The Mountain School, located in Vershire, Vermont, offers its students a unique experience: students live at the school for one semester and take regular classes while learning about environmental science and history outside in nature.

Last year, Cort Breuer ’18 spent the second semester of his junior year at The Mountain School, and is recommending that sophomores enroll for next year in order to make sure that more students can live through his experience.

The environmental science course allowed students to discuss theories and experiments in the lab before searching the campus for real-life evidence of the concepts they just learned.

“I got a better understanding of environmental science and climate change, how interactions between humans and the land have certain outcomes, how you can reconstruct the past, and the history of the land from the actual evidence in nature. You can see where you are in the present, and where you are going in the future” said Breuer.

“It’s definitely a school where you get more out of it the more you put into it. The students plan all the Saturday activities, all the Friday discussions, the weekends are completely self-directed. Stepping up and choosing to do things is a central part of the school,” Breuer said.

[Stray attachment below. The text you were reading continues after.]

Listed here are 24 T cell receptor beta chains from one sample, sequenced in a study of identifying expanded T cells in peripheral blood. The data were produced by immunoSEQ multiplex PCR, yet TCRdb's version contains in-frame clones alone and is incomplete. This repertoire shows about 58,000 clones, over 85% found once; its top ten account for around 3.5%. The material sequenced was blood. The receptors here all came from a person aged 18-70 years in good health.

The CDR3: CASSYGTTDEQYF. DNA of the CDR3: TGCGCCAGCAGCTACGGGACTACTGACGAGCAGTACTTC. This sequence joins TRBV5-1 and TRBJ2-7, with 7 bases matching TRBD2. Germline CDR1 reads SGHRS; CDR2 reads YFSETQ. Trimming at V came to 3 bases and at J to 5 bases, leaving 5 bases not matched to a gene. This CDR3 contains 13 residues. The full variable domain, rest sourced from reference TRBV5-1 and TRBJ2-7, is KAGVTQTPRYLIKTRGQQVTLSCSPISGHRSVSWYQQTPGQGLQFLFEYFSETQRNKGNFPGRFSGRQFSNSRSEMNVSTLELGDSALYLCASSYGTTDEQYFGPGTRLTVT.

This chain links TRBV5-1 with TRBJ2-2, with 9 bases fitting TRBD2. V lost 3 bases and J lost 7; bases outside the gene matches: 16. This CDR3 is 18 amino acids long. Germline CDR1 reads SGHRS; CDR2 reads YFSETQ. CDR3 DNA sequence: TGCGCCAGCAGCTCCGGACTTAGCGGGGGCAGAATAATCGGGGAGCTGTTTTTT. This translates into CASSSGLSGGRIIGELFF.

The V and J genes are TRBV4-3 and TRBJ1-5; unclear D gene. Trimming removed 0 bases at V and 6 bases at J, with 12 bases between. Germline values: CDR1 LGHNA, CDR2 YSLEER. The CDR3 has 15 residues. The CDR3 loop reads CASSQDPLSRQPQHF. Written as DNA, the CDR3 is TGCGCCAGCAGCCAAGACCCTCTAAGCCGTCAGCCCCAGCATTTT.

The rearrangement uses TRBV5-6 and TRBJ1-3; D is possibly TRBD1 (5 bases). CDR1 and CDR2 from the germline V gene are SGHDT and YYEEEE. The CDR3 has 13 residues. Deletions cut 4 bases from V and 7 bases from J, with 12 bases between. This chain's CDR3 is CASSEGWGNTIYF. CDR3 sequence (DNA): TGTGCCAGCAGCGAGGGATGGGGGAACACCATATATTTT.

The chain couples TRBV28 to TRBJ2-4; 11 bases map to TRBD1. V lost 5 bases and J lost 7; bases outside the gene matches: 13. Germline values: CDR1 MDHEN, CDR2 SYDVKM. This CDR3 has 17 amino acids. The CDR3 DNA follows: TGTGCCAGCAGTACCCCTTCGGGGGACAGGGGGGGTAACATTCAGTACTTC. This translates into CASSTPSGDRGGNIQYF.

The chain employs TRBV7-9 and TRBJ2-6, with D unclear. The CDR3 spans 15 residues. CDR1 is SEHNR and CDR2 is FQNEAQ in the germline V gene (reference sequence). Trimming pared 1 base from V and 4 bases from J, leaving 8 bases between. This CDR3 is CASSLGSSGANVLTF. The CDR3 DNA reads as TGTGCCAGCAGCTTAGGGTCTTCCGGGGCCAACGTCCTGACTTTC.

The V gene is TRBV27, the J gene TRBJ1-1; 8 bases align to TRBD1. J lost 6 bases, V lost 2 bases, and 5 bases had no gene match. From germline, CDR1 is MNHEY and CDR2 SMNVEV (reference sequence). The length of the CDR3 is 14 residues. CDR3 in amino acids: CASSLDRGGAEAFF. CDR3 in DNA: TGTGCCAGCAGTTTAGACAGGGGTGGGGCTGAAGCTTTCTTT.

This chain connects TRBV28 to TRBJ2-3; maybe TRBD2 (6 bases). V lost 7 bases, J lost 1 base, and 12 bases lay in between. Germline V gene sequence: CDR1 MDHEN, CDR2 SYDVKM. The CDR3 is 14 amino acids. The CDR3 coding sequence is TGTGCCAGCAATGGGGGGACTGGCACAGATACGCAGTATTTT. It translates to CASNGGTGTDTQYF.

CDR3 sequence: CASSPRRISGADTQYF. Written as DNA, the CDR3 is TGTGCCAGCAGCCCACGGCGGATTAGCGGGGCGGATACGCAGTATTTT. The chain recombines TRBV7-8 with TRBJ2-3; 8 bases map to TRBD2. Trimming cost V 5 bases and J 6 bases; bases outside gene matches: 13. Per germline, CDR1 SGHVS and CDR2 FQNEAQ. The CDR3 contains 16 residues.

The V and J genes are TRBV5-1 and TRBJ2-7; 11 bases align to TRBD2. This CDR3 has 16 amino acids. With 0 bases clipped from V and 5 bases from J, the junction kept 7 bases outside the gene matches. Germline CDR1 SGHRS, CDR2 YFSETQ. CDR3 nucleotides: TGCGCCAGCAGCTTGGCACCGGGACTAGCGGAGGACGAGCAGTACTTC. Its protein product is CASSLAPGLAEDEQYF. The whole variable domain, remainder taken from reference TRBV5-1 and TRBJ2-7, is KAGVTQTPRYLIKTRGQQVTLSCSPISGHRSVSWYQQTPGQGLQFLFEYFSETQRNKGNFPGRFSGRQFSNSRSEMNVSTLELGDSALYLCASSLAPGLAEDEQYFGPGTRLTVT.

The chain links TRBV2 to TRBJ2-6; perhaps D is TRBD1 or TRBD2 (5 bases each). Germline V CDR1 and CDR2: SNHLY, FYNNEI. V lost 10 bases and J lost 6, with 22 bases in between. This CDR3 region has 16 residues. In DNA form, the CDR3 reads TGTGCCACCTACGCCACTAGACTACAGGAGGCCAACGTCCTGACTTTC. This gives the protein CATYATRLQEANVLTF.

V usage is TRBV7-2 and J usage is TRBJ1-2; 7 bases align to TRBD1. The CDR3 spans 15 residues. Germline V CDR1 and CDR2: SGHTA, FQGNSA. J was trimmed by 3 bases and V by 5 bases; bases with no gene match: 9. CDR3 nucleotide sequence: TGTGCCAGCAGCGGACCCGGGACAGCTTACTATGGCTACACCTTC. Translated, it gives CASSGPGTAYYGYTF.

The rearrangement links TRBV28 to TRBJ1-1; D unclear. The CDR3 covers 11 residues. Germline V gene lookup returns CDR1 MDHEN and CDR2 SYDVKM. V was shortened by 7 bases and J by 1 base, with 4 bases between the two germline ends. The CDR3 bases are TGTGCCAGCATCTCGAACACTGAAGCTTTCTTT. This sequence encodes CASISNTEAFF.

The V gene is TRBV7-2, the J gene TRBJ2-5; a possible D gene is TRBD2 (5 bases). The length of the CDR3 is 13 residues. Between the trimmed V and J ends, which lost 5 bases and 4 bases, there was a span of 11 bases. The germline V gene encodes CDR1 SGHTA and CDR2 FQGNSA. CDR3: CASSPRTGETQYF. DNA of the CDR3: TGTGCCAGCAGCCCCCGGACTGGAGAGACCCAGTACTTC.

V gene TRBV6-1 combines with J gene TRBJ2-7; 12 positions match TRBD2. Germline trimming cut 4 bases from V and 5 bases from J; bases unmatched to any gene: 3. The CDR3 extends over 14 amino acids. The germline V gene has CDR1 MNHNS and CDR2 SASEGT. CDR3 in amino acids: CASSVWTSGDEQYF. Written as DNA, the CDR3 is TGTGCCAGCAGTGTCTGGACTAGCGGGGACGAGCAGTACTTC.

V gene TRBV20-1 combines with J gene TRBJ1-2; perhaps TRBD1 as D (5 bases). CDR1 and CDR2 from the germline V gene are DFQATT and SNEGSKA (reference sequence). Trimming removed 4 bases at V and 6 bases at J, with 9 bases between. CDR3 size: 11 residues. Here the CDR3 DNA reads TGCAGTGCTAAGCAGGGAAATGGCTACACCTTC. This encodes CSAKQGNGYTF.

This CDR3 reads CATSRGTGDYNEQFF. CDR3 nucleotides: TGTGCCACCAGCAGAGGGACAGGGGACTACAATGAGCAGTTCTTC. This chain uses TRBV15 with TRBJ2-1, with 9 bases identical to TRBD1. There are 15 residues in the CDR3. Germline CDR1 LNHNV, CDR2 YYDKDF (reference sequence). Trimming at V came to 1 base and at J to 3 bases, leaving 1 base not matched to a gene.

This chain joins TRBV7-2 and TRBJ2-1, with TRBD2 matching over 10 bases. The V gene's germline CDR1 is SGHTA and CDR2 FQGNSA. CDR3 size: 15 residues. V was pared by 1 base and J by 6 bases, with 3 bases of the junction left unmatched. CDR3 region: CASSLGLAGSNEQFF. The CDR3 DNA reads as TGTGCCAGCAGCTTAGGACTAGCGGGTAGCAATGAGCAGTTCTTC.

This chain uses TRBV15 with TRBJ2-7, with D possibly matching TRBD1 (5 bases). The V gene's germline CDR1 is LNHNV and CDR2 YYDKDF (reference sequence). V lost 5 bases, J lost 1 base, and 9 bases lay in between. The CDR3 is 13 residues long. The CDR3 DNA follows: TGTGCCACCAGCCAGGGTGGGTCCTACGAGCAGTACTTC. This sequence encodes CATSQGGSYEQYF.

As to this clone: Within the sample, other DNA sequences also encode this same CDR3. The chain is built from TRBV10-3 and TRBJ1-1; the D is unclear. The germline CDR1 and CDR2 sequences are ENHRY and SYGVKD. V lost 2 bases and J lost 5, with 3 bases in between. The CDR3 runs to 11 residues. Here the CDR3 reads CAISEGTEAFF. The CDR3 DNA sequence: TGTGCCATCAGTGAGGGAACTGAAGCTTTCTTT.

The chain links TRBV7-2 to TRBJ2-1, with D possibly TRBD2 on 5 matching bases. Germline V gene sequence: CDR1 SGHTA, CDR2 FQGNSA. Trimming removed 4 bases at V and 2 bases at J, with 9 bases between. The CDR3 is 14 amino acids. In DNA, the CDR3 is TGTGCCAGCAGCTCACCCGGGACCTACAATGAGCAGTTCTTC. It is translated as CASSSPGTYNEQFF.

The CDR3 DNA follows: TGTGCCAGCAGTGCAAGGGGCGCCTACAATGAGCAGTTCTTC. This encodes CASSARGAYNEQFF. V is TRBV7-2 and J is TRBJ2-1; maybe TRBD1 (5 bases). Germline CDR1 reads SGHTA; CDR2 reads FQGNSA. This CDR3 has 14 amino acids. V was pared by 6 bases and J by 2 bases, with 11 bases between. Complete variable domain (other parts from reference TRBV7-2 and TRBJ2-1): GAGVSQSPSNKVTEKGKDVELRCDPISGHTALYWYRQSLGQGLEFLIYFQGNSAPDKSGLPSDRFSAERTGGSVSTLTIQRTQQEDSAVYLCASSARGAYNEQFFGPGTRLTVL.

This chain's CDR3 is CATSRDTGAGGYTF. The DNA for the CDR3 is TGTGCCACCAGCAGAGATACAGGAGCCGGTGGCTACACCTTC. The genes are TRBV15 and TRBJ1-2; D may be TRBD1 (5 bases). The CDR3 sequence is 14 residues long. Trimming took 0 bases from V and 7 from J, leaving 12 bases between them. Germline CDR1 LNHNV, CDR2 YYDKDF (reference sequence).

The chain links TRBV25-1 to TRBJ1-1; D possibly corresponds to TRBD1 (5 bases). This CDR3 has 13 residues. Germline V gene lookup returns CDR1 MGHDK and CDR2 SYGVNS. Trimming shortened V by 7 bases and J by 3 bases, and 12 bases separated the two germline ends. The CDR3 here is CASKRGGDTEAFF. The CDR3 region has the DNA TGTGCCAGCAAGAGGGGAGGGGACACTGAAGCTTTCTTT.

Breuer took advantage of the academic independence and signed up for a full course load with a heavy amount of work.

“It is more rigorous than a 5 honors course load here at Wellesley, around 5 hours of work a night. The school asks a lot of its students, and expects a high level of work and work ethic from the students. You get honors credit; you can get AP credit if you want.” said Breuer.

Not every student’s schedule has to be this intense; the level of difficulty and number of courses is up to the student.

The Mountain School, however, is not only about academics: it develops skills like independence, leadership, and perseverance, and also builds a strong community.

“There were normally two committees a week, one dedicated to Fridays and one dedicated to Saturdays. Fridays after dinner were discussion based. Some days we would watch a movie and then discuss it, other nights it would be an activity and discussion.” said Breuer.

Alden Smith, director of The Mountain School, emphasized the importance of community at the school.

“Because the students and teachers live, work, and play together, and rely on each other for food and fuel, the bonds between people are deep and lasting,” said Smith.

Similarly, Smith imagines that the lasting community contributes to the student’s empowerment in the future.

“Having created something lasting and hopeful together, Mountain School students leave knowing they can make a positive difference in the world,” said Smith.


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